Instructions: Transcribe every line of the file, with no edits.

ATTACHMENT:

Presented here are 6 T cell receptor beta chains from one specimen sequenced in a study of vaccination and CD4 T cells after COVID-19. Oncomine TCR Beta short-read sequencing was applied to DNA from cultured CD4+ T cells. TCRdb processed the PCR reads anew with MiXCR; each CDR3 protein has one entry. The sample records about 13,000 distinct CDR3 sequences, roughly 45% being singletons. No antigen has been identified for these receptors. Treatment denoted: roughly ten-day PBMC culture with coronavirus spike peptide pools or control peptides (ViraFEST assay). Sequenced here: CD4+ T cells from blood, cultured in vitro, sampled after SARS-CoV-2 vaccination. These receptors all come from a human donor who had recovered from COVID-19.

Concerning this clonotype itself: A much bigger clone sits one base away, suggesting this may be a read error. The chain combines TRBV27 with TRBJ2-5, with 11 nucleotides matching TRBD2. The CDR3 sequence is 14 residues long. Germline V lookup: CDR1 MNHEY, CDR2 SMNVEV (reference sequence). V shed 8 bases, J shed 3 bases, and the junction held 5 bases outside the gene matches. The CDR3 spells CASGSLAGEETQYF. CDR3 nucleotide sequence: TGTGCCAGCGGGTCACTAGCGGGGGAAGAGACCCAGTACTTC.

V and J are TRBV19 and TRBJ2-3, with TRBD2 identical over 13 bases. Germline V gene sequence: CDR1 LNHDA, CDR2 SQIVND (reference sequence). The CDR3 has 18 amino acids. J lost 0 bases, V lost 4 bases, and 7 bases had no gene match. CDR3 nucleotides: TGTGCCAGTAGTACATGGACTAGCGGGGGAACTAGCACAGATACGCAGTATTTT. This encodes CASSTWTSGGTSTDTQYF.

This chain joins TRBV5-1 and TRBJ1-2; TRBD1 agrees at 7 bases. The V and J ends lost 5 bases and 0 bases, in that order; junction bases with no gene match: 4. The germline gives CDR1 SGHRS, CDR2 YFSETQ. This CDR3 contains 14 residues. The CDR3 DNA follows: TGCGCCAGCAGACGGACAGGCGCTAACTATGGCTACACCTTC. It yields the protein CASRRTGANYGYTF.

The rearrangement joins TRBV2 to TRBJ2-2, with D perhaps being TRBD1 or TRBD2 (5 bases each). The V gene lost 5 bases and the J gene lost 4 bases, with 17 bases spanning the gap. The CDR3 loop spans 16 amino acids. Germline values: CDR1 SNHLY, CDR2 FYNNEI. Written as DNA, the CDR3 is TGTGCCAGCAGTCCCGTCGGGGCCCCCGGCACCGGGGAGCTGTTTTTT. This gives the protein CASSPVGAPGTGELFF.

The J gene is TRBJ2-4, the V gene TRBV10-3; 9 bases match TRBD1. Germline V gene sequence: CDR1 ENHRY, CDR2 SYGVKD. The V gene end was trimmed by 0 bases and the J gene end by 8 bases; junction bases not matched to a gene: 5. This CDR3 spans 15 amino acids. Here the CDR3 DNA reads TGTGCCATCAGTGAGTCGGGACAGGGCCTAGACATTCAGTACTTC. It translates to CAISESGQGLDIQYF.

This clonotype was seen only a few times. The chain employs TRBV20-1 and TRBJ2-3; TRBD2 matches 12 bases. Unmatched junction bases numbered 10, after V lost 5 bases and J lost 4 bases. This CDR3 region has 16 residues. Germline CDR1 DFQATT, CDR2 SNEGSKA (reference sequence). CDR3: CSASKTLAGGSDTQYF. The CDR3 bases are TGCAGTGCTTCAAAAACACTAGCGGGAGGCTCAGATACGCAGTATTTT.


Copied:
Presented here are 6 T cell receptor beta chains from one specimen sequenced in a study of vaccination and CD4 T cells after COVID-19. Oncomine TCR Beta short-read sequencing was applied to DNA from cultured CD4+ T cells. TCRdb processed the PCR reads anew with MiXCR; each CDR3 protein has one entry. The sample records about 13,000 distinct CDR3 sequences, roughly 45% being singletons. No antigen has been identified for these receptors. Treatment denoted: roughly ten-day PBMC culture with coronavirus spike peptide pools or control peptides (ViraFEST assay). Sequenced here: CD4+ T cells from blood, cultured in vitro, sampled after SARS-CoV-2 vaccination. These receptors all come from a human donor who had recovered from COVID-19.

Concerning this clonotype itself: A much bigger clone sits one base away, suggesting this may be a read error. The chain combines TRBV27 with TRBJ2-5, with 11 nucleotides matching TRBD2. The CDR3 sequence is 14 residues long. Germline V lookup: CDR1 MNHEY, CDR2 SMNVEV (reference sequence). V shed 8 bases, J shed 3 bases, and the junction held 5 bases outside the gene matches. The CDR3 spells CASGSLAGEETQYF. CDR3 nucleotide sequence: TGTGCCAGCGGGTCACTAGCGGGGGAAGAGACCCAGTACTTC.

V and J are TRBV19 and TRBJ2-3, with TRBD2 identical over 13 bases. Germline V gene sequence: CDR1 LNHDA, CDR2 SQIVND (reference sequence). The CDR3 has 18 amino acids. J lost 0 bases, V lost 4 bases, and 7 bases had no gene match. CDR3 nucleotides: TGTGCCAGTAGTACATGGACTAGCGGGGGAACTAGCACAGATACGCAGTATTTT. This encodes CASSTWTSGGTSTDTQYF.

This chain joins TRBV5-1 and TRBJ1-2; TRBD1 agrees at 7 bases. The V and J ends lost 5 bases and 0 bases, in that order; junction bases with no gene match: 4. The germline gives CDR1 SGHRS, CDR2 YFSETQ. This CDR3 contains 14 residues. The CDR3 DNA follows: TGCGCCAGCAGACGGACAGGCGCTAACTATGGCTACACCTTC. It yields the protein CASRRTGANYGYTF.

The rearrangement joins TRBV2 to TRBJ2-2, with D perhaps being TRBD1 or TRBD2 (5 bases each). The V gene lost 5 bases and the J gene lost 4 bases, with 17 bases spanning the gap. The CDR3 loop spans 16 amino acids. Germline values: CDR1 SNHLY, CDR2 FYNNEI. Written as DNA, the CDR3 is TGTGCCAGCAGTCCCGTCGGGGCCCCCGGCACCGGGGAGCTGTTTTTT. This gives the protein CASSPVGAPGTGELFF.

The J gene is TRBJ2-4, the V gene TRBV10-3; 9 bases match TRBD1. Germline V gene sequence: CDR1 ENHRY, CDR2 SYGVKD. The V gene end was trimmed by 0 bases and the J gene end by 8 bases; junction bases not matched to a gene: 5. This CDR3 spans 15 amino acids. Here the CDR3 DNA reads TGTGCCATCAGTGAGTCGGGACAGGGCCTAGACATTCAGTACTTC. It translates to CAISESGQGLDIQYF.

This clonotype was seen only a few times. The chain employs TRBV20-1 and TRBJ2-3; TRBD2 matches 12 bases. Unmatched junction bases numbered 10, after V lost 5 bases and J lost 4 bases. This CDR3 region has 16 residues. Germline CDR1 DFQATT, CDR2 SNEGSKA (reference sequence). CDR3: CSASKTLAGGSDTQYF. The CDR3 bases are TGCAGTGCTTCAAAAACACTAGCGGGAGGCTCAGATACGCAGTATTTT.